Shena’s Dream can add to her gains at Pontefract on debut by winning the Jung Pumpen & Pump Technology Handicap at Newbury.
The William Haggas-trained three-year-old looked above average over six furlongs at the Yorkshire circuit when readily accounting for Warrick Brown by half a length.
This step up to a mile is a logical manoeuvre given she is related to a clutch of winners over similar distances. Such was the close proximity to Warrick Brown, the handicapper has been unable to get too serious, so Haggas must be quietly satisfied by her inaugural mark of 67.
The likelihood of drying ground is also a boon – as is the appointment of Royal Ascot top jockey Ryan Moore.
Ryedale Lass was an unlucky loser at Bath last time, but has been unearthed a nice race at Brighton in which to set the record straight.
The four-year-old filly was a no-nonsense scorer over a mile and a quarter here on June 12, for which she was raised 6lb. She is clearly still progressing, though, as Ryedale Lass should really have struck again at Bath.
Although the assessor has been brutal by adding another 5lb for that second-placed finish to Pindar, many observers feel she has more to offer ahead of the Wolseley UK Handicap.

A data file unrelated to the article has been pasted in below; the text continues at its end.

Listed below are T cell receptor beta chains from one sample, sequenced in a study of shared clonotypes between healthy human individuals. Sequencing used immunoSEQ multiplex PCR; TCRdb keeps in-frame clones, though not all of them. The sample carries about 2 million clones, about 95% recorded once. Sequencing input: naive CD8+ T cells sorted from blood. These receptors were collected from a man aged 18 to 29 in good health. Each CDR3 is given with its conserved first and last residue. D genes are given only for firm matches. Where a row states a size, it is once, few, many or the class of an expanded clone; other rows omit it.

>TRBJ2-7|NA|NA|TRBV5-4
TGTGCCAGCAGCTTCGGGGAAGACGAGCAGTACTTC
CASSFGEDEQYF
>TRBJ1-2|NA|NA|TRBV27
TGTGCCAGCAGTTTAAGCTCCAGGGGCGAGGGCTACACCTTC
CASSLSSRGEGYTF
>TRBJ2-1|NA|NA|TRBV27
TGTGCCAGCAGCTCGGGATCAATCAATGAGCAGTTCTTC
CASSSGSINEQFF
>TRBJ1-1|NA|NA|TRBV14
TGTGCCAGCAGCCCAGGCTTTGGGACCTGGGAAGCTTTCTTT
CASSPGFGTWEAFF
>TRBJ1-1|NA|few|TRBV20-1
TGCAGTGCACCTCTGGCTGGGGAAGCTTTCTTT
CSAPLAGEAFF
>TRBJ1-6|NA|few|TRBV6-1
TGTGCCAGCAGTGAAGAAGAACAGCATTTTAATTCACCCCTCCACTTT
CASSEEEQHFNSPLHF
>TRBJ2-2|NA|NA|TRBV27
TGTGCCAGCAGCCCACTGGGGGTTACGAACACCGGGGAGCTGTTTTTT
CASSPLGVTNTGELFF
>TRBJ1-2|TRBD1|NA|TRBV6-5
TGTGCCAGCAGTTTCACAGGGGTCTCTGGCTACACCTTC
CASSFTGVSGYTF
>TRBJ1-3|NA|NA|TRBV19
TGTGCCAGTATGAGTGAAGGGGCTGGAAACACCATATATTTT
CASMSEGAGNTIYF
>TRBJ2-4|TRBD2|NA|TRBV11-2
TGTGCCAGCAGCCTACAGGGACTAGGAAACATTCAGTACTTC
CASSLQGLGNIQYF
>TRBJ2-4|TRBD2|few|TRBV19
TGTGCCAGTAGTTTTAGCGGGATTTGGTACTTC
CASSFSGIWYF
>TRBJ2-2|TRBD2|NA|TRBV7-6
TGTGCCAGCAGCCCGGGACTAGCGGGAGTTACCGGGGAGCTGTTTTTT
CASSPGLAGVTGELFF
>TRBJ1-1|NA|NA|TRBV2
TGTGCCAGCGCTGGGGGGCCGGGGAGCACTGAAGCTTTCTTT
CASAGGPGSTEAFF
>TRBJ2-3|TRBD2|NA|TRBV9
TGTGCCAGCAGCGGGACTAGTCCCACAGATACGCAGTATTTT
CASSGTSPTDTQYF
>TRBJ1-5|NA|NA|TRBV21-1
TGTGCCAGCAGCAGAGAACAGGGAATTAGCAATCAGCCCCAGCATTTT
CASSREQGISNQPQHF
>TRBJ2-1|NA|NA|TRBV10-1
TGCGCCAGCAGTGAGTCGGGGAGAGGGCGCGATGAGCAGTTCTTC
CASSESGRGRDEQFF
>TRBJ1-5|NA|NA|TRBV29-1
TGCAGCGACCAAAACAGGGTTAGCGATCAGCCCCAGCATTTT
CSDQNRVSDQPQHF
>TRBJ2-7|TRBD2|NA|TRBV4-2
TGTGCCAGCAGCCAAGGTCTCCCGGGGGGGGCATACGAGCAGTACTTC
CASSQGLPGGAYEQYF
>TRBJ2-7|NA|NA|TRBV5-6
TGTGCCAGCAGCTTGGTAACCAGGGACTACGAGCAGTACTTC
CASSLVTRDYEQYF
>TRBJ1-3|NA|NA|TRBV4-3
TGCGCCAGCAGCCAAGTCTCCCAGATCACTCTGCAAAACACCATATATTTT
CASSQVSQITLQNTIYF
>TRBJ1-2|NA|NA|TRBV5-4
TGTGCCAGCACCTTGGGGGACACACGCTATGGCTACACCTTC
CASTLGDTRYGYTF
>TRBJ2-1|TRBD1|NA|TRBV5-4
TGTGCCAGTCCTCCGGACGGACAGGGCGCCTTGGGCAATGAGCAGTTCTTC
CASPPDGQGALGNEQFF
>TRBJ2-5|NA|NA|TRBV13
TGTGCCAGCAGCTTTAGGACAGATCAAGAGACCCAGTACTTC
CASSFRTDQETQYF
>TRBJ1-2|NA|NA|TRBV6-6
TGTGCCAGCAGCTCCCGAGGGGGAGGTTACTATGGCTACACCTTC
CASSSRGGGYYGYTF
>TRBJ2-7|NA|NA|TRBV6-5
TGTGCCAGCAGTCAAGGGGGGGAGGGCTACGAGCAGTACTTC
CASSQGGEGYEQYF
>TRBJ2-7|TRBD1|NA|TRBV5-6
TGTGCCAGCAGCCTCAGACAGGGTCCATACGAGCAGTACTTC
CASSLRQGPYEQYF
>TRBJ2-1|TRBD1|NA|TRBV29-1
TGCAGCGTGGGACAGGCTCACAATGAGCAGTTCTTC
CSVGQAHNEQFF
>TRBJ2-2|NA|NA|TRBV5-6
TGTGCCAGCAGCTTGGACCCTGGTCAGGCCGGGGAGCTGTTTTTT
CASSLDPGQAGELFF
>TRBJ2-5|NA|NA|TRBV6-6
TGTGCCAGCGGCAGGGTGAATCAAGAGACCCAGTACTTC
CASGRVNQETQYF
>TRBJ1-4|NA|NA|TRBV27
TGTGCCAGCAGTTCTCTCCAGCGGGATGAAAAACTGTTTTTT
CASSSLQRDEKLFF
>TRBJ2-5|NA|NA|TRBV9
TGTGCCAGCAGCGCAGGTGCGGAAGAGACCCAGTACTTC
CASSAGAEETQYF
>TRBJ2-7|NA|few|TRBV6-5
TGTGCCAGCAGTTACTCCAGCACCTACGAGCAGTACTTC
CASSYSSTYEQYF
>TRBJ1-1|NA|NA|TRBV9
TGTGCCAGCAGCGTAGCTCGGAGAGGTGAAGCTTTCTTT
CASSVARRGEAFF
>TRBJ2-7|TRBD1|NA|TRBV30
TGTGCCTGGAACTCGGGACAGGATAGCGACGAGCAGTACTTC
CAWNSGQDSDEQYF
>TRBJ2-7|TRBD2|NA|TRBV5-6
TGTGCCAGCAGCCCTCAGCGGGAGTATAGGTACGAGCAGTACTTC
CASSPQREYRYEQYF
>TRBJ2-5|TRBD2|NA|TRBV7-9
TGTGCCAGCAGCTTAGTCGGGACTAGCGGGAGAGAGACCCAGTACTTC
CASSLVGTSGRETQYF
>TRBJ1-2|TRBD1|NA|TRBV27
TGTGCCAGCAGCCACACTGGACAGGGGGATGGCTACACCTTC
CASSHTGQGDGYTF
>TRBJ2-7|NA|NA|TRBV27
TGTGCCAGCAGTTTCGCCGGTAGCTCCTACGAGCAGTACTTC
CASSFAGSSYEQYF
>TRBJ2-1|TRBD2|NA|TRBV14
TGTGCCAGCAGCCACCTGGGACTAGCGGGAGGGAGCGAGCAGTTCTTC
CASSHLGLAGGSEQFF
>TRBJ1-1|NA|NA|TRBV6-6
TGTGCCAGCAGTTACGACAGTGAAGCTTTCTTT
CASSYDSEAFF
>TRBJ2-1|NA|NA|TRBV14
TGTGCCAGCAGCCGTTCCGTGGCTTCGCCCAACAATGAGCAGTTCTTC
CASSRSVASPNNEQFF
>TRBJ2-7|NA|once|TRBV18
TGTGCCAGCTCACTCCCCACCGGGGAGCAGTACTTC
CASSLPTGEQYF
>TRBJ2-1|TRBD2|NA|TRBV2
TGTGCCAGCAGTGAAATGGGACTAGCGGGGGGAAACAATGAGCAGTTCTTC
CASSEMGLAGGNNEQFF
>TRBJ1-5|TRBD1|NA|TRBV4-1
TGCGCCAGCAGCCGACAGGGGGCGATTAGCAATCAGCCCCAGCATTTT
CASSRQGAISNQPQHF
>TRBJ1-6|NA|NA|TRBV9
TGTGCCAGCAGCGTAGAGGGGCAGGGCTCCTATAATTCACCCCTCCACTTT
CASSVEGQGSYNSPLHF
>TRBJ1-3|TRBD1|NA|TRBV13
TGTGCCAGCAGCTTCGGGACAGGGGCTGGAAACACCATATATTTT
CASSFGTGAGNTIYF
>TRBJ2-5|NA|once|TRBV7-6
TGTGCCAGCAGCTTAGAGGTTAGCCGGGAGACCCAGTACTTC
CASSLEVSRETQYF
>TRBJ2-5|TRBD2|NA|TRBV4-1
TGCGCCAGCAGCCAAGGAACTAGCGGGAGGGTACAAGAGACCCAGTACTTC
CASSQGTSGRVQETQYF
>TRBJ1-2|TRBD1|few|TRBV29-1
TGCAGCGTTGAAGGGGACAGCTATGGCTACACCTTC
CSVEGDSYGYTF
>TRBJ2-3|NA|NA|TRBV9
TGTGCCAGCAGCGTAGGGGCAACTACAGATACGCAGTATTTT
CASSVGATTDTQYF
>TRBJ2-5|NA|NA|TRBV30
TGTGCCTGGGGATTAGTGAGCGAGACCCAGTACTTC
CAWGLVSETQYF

Trainer Joseph Tuite’s decision to step her up to just short of a mile and a half also looks a good piece of business given the staying qualities which were so evident at Brighton on her penultimate run.
Carragold can dish out weight and a beating in the Remember John “Mother” Hubbard
Handicap at Beverley. The Mel Brittain-trained six-year-old has not yet finished out of the money on seven starts at the track and was an uncompromising winner here in May off a 7lb lower mark.
Carragold also goes well on a rain-softened surface. Despite being on a career-high mark, he clearly still has room to manoeuvre off 77.
Irish import Fear Glic made a pleasing British debut at Newton Abbot in May, and ought to go close in the In Memory of Peter (Mr Kipling) Burns Maiden Hurdle.